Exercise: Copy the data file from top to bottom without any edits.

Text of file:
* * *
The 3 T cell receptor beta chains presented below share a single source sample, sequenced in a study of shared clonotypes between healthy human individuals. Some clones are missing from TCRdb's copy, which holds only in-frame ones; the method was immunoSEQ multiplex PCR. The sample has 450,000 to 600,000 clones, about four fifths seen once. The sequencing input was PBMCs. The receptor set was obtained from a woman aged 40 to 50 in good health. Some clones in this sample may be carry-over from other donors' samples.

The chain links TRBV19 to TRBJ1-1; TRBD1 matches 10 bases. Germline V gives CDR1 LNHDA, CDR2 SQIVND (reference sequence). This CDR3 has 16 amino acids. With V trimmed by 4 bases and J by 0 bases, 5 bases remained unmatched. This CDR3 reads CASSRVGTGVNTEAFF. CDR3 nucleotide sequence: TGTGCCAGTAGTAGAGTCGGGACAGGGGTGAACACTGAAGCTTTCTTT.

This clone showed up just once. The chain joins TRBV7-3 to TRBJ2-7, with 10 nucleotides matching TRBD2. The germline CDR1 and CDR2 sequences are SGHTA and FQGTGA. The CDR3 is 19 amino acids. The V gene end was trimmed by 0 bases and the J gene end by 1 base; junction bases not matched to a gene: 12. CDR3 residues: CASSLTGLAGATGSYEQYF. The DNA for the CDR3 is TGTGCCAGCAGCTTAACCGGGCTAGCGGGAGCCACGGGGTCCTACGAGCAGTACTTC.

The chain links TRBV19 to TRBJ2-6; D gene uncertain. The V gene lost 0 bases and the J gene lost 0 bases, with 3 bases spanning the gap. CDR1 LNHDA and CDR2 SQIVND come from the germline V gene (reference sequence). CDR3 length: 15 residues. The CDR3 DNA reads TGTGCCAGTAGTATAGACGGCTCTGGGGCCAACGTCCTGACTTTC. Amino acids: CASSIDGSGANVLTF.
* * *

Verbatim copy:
The 3 T cell receptor beta chains presented below share a single source sample, sequenced in a study of shared clonotypes between healthy human individuals. Some clones are missing from TCRdb's copy, which holds only in-frame ones; the method was immunoSEQ multiplex PCR. The sample has 450,000 to 600,000 clones, about four fifths seen once. The sequencing input was PBMCs. The receptor set was obtained from a woman aged 40 to 50 in good health. Some clones in this sample may be carry-over from other donors' samples.

The chain links TRBV19 to TRBJ1-1; TRBD1 matches 10 bases. Germline V gives CDR1 LNHDA, CDR2 SQIVND (reference sequence). This CDR3 has 16 amino acids. With V trimmed by 4 bases and J by 0 bases, 5 bases remained unmatched. This CDR3 reads CASSRVGTGVNTEAFF. CDR3 nucleotide sequence: TGTGCCAGTAGTAGAGTCGGGACAGGGGTGAACACTGAAGCTTTCTTT.

This clone showed up just once. The chain joins TRBV7-3 to TRBJ2-7, with 10 nucleotides matching TRBD2. The germline CDR1 and CDR2 sequences are SGHTA and FQGTGA. The CDR3 is 19 amino acids. The V gene end was trimmed by 0 bases and the J gene end by 1 base; junction bases not matched to a gene: 12. CDR3 residues: CASSLTGLAGATGSYEQYF. The DNA for the CDR3 is TGTGCCAGCAGCTTAACCGGGCTAGCGGGAGCCACGGGGTCCTACGAGCAGTACTTC.

The chain links TRBV19 to TRBJ2-6; D gene uncertain. The V gene lost 0 bases and the J gene lost 0 bases, with 3 bases spanning the gap. CDR1 LNHDA and CDR2 SQIVND come from the germline V gene (reference sequence). CDR3 length: 15 residues. The CDR3 DNA reads TGTGCCAGTAGTATAGACGGCTCTGGGGCCAACGTCCTGACTTTC. Amino acids: CASSIDGSGANVLTF.